A Hattiesburg native was recently elected by his peers to serve as president of the Harvard Undergraduate Council, the student government at Harvard College.
Noah Harris, a 2018 graduate of Oak Grove High School, previously served as the council’s treasurer and finance committee chair. The 20-year-old will take office on Dec. 6, and he will serve a year-long term as head of the council.
The council helps administer student services at the college – which is the undergraduate academic unit of Harvard University and is headquartered in Cambridge, Massachusetts – and also works as an advocacy group for student affairs.
“I’m in my third year at Harvard, so I’m a junior, and I major in government, political science, and I’ve been involved with student government for all three years,” Harris said. “My prior positions put me in a position to run for president, and I see it as a blessing. Just being at Harvard in general is amazing but being able to run for this – and to win it – was, in a way, pretty shocking.”
His campaign for the office was “completely virtual,” and it required some creative workarounds, he noted.
“I’ve never experienced anything like it, and I’ve sought other offices before,” Harris said. “I usually knock on doors and pass things out while meeting a bunch of new people, but this was totally different. It was more about recruiting our team, doing all the strategy and then focusing really hard on social media and our email list. We had a lot of ‘get out the vote’ text banks going on, too. It was kind of weird, and I didn’t really know how I was doing. It was agonizing in a way.”
As president, Harris will have responsibility for two main functions on the campus. One of those functions is guiding the council in disbursing revenue from the student activity fee, which is a $200 fee levied on each undergraduate at the college. Those revenues fund the student government and its numerous events and initiatives, and the fee also funds more than 400 other student organizations.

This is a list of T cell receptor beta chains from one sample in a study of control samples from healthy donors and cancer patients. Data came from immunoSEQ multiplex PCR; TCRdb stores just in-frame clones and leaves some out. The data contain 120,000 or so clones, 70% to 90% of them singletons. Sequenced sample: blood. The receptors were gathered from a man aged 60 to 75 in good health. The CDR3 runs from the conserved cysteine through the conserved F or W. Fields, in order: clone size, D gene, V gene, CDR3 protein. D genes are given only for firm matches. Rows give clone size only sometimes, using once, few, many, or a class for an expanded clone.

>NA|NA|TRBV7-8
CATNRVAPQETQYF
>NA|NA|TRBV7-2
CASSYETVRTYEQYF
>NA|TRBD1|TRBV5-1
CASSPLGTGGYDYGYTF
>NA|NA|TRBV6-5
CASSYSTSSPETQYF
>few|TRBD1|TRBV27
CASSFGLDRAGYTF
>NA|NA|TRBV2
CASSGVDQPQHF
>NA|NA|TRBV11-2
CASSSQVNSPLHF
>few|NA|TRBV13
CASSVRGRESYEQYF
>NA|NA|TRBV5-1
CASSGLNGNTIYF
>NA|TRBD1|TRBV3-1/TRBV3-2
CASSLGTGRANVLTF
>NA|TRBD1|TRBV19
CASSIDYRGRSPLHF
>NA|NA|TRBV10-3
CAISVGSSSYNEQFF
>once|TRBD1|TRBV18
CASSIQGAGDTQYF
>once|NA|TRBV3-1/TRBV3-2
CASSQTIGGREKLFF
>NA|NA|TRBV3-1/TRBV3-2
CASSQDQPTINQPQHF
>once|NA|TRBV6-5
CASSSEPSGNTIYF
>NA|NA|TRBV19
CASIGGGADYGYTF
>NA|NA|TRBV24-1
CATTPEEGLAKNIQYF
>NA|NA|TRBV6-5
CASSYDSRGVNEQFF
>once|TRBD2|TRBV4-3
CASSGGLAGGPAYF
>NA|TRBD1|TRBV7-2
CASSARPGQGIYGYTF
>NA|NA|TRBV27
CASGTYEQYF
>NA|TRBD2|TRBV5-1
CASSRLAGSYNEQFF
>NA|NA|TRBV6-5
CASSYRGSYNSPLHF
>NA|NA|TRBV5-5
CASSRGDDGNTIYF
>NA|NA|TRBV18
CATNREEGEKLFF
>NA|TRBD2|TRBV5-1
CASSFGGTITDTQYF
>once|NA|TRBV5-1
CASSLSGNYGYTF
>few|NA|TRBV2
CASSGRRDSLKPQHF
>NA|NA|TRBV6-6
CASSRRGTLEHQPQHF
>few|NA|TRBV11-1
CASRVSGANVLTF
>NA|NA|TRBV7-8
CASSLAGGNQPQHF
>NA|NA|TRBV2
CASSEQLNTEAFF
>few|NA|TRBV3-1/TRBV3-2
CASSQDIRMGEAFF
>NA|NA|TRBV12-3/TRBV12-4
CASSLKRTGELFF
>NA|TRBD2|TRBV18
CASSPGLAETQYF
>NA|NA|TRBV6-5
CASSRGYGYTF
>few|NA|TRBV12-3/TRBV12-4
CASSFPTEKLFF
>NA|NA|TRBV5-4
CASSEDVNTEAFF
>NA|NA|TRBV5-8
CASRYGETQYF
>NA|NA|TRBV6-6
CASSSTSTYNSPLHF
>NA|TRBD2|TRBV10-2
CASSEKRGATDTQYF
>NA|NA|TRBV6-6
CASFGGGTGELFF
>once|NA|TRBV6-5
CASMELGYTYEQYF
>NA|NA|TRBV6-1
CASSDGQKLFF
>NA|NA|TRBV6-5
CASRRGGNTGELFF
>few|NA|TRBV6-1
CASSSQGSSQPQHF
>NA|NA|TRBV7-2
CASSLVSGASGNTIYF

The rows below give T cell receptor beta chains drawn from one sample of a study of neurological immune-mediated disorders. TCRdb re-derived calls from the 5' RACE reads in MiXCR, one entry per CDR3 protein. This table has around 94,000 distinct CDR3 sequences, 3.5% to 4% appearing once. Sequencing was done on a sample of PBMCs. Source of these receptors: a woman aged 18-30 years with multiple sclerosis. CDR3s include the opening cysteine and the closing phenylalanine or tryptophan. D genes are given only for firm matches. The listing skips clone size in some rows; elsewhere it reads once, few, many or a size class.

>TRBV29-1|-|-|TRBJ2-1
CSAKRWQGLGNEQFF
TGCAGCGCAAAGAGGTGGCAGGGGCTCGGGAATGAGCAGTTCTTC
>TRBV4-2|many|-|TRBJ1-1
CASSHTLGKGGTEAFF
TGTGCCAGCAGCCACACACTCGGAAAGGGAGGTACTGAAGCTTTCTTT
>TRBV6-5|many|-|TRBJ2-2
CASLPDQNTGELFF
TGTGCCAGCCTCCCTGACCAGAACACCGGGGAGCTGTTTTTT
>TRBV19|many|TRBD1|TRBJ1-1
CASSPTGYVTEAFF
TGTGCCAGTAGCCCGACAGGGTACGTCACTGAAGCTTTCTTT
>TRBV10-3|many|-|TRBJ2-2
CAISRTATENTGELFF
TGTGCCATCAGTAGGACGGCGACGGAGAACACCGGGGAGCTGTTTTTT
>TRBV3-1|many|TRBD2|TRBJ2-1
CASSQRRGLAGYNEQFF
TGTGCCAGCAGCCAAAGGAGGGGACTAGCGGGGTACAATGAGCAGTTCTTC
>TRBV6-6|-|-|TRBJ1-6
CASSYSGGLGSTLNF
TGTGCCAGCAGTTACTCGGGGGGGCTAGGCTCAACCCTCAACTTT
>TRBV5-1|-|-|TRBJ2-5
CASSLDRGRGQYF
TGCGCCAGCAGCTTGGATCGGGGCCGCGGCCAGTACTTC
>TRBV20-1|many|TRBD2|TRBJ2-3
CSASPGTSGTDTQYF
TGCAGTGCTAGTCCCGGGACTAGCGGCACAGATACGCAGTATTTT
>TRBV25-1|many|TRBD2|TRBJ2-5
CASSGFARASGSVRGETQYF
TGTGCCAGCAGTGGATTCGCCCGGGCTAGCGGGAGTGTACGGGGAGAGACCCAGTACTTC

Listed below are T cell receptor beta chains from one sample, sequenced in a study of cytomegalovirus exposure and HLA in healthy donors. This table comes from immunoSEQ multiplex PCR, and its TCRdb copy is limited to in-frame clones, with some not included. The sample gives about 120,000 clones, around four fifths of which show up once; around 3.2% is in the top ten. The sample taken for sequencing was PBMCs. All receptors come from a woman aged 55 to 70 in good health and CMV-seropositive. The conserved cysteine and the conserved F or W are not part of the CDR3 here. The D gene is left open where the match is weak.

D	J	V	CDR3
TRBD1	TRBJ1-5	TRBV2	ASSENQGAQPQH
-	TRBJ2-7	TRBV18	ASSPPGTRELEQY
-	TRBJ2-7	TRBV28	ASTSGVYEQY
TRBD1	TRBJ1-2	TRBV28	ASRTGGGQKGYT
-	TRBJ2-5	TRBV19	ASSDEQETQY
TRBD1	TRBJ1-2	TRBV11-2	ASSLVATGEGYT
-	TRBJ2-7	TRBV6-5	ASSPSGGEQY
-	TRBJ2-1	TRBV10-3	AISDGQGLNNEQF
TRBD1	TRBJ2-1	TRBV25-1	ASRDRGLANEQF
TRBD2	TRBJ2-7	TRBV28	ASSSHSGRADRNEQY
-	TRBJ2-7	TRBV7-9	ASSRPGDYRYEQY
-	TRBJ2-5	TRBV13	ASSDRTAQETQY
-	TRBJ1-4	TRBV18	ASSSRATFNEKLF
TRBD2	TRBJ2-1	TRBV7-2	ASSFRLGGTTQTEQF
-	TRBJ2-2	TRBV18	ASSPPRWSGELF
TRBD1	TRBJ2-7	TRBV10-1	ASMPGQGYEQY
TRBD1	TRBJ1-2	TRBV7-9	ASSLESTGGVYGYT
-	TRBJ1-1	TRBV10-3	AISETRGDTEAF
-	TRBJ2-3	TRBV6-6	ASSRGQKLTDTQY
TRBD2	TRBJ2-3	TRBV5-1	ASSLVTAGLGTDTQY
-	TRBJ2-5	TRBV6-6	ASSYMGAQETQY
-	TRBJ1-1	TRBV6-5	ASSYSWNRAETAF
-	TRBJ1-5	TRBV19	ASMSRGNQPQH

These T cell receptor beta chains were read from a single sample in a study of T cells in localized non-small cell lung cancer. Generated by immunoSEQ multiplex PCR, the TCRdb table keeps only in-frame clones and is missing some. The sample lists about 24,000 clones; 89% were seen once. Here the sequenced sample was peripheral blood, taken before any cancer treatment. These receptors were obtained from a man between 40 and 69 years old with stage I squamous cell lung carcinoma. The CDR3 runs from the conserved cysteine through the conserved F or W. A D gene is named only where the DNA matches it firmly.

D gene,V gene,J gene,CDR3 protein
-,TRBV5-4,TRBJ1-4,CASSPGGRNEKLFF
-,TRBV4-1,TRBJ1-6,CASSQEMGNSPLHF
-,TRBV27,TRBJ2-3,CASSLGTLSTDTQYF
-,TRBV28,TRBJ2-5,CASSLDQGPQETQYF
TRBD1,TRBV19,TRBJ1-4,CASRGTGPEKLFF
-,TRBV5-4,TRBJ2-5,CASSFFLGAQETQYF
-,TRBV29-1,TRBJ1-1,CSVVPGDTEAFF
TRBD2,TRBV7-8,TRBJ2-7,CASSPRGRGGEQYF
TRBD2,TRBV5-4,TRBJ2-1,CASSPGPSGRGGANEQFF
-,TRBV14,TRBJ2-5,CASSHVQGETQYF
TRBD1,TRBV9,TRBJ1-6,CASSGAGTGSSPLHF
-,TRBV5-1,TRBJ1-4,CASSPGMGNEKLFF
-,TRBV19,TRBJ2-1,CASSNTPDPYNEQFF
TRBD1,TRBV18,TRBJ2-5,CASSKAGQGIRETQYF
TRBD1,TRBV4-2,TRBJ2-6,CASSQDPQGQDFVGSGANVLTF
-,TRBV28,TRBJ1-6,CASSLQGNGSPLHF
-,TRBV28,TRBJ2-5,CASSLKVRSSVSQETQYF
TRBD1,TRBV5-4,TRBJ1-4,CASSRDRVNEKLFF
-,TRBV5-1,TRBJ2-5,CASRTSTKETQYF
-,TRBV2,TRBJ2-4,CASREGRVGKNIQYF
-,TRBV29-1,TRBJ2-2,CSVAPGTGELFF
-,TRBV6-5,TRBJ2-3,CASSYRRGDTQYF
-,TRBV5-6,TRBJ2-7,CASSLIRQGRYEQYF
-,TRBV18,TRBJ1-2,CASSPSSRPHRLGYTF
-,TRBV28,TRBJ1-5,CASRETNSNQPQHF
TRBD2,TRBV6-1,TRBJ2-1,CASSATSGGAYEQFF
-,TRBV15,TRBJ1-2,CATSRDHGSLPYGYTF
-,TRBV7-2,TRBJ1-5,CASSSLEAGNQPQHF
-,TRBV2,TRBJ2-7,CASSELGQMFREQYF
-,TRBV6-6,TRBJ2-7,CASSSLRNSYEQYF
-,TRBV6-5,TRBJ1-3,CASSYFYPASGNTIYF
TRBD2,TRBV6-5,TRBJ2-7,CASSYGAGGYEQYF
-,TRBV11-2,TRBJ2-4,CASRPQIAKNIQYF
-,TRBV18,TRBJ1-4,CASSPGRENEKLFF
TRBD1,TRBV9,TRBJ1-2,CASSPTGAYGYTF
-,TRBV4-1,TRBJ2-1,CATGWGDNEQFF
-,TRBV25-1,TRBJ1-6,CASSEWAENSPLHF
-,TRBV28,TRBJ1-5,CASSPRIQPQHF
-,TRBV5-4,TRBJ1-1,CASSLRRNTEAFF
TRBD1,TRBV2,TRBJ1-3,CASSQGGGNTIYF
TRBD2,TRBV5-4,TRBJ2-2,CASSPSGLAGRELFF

“We’re charged for being good stewards of that money,” Harris said.
The second function is advocating for what students want from the college administration, he said.
“So, for instance, when the (COVID-19) pandemic started, we had to figure out what the new grade policies were going to be,” Harris said. “We were switching from in-person classes to virtual, and all of the grading got messed up. We helped switch it to everyone having a pass or fail grade because so many people were unprepared for the switch to online-only classes. I’ll also meet with the administrators, the president and the deans, to bring up other issues that concern students.”
Harris said his goal is to “make the most out of the unprecedented moment” that has arrived with the ongoing pandemic.
“That starts right now, actually; students are about to have to move off campus on Nov. 22, and we’re starting to develop a storage program that is much cheaper than the one the administration has,” Harris said. “Their program is very expensive. Say, if you wanted to store boxes until next year, it would be anywhere from $500 to $1,000. We decided to use our resources to rent an entire warehouse for students to store their things for $5 or $10 a box, depending on the plan they choose.”
Harris is currently working on the logistics for that program, and he is also constantly planning new ideas to help his fellow students.
“I want to do things that make lives better during the pandemic,” he said. “It’s so hard to stay engaged, and we’re having a lot of Zoom meetings … so, my focus is on encouraging student organizations to have great events that keep students engaged. I’m also focusing on the mental health aspect of the pandemic, and we’re trying to prioritize mental health as much as physical health.”
In addition to his student government service, Harris is also a published author. His children’s book, “Successville,” was published in 2019, and it encourages students to reach for their dreams – no matter how big – and to pursue their own versions of success. The book has been incorporated into the curriculum at several schools.
Harris will graduate from Harvard in 2022, and he plans to attend law school to pursue his dream of becoming an attorney.